Statement of FTC Acting Bureau of Competition Director Maribeth Petrizzi on Bureau’s Motion to Dismiss Request for Preliminary Relief in Illumina/GRAIL Case

Agency to proceed with administrative trial regarding allegations that vertical merger would harm competition in the U.S. market for life-saving Multi-Cancer Early Detection tests

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In the wake of the European Commission’s announcement that it is investigating Illumina’s $7.1 billion proposed acquisition of DNA sequencing provider Illumina, the Federal Trade Commission has authorized staff to dismiss its federal court complaint for Preliminary Injunction and Temporary Restraining Order. Acting Bureau of Competition Director Maribeth Petrizzi issued this statement on the Commission’s action:

“The FTC sought preliminary relief in federal court to prevent Illumina and GRAIL from merging while the case is being decided on the merits in administrative court. At the time, a district court order was necessary to prevent the parties from consummating their merger.  The administrative trial is scheduled to begin on August 24, 2021. Now that the European Commission is investigating, Illumina and GRAIL cannot implement the transaction without obtaining clearance from the European Commission.”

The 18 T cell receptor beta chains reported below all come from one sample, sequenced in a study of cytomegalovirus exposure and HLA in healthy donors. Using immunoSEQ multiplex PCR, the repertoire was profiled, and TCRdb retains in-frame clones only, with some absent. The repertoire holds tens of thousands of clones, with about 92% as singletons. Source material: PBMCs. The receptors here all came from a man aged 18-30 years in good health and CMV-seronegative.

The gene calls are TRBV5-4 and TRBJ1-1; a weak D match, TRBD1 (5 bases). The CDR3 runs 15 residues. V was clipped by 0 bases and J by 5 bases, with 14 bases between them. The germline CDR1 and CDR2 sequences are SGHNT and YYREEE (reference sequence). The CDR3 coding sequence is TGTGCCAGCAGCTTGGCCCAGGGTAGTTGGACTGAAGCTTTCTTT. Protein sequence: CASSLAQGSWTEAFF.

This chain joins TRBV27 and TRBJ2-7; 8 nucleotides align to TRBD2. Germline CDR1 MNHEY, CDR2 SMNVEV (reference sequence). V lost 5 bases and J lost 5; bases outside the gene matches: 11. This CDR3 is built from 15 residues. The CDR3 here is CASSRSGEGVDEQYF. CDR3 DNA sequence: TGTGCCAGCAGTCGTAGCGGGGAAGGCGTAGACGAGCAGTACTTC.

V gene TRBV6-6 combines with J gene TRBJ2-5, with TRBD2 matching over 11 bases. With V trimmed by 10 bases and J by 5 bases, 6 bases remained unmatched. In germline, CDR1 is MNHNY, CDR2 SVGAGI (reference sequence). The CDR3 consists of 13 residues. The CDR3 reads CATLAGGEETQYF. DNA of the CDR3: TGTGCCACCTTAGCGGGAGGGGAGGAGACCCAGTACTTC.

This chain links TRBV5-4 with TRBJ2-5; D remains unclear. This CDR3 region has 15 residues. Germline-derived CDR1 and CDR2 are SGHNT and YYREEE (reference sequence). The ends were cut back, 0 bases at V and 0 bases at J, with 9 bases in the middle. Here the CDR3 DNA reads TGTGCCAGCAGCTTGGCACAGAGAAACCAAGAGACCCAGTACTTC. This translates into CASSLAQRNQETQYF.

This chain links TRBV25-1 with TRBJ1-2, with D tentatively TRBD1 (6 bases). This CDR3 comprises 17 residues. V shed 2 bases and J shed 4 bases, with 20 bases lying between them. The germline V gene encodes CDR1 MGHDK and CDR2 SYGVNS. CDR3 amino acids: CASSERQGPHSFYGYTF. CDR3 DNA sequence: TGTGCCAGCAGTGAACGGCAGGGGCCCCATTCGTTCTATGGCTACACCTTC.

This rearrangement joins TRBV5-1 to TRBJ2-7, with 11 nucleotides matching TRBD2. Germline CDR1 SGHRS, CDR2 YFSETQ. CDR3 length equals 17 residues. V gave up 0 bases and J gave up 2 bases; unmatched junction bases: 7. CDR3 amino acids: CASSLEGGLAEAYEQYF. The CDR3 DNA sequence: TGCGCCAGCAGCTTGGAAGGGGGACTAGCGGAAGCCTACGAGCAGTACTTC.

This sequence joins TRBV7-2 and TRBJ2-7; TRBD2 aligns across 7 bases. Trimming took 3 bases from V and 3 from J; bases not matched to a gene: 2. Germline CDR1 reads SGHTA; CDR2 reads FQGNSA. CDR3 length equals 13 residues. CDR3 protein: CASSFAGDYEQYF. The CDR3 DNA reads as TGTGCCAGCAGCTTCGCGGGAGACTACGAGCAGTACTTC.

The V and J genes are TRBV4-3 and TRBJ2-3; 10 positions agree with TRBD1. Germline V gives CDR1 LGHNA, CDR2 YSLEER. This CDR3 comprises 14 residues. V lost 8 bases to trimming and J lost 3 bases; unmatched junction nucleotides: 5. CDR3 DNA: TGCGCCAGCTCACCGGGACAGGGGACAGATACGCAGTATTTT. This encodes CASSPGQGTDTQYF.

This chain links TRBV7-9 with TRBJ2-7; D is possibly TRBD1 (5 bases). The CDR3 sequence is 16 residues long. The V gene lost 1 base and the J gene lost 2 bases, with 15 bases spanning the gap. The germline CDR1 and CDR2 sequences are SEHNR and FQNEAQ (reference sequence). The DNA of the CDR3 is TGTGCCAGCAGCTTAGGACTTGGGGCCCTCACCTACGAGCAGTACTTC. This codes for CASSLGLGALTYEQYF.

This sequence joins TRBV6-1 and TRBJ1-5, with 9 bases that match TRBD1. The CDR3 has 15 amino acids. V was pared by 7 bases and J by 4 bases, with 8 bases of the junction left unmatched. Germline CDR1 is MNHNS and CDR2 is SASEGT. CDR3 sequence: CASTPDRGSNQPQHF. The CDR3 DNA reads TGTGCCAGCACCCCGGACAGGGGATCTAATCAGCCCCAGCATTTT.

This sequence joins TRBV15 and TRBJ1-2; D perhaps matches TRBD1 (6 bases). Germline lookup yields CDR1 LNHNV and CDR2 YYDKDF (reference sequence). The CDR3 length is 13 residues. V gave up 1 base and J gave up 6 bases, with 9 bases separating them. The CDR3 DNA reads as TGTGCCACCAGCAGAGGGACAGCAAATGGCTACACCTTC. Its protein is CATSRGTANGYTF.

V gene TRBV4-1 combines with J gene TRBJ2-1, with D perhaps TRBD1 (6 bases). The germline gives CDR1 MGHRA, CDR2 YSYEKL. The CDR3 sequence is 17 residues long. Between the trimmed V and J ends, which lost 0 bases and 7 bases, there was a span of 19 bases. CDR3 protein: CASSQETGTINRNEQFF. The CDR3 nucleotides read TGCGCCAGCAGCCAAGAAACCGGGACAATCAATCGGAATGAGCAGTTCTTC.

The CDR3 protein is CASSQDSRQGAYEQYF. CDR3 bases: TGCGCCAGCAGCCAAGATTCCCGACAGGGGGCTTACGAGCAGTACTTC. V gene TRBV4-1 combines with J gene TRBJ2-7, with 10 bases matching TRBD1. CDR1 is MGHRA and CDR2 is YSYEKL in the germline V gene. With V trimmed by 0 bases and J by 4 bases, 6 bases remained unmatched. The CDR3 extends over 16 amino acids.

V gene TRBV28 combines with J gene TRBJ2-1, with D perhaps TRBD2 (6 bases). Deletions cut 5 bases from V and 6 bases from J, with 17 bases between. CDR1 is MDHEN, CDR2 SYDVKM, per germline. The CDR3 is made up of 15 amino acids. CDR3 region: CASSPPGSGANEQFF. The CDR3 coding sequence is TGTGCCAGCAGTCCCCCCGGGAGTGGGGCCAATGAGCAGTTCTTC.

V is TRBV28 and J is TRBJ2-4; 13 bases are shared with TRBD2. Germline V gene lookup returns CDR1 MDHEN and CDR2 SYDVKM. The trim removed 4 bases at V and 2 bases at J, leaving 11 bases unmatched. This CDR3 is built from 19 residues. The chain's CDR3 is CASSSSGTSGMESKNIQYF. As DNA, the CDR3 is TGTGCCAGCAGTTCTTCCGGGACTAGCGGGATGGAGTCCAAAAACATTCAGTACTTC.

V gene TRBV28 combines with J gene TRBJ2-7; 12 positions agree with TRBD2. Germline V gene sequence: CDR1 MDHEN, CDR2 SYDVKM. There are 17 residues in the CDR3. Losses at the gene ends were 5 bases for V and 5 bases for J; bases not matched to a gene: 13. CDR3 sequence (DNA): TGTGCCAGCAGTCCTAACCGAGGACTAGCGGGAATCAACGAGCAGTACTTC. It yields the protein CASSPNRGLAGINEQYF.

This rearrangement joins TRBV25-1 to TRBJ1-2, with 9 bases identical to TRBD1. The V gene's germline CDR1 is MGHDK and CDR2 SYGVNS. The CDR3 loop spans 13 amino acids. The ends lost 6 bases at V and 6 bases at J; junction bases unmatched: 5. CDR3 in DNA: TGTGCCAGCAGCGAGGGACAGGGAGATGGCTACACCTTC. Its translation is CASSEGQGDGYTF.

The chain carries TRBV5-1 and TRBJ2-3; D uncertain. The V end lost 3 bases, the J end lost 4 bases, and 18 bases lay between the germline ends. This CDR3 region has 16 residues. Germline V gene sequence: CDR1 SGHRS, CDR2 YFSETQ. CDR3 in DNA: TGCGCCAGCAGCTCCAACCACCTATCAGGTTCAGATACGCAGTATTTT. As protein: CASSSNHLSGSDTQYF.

Dismissing the complaint for Preliminary Injunction and Temporary Restraining Order when preliminary relief is no longer necessary would conserve FTC and judicial resources, Acting Director Petrizzi added.

The FTC filed an administrative complaint to block Illumina’s $7.1 billion proposed acquisition of GRAIL on March 30, 2021.

 GRAIL is a maker of a non-invasive, early detection liquid biopsy test that can screen for multiple types of cancer in asymptomatic patients at very early stages using DNA sequencing. Illumina is the only provider of DNA sequencing that is a viable option for these multi-cancer early detection, or MCED, tests in the United States. The complaint alleges the proposed acquisition will diminish innovation in the U.S. market for MCED tests, which could be used to detect up to 50 types of cancer. Most of these types of cancer are not screened for at all today, and the MCED test could save millions of lives around the world.  

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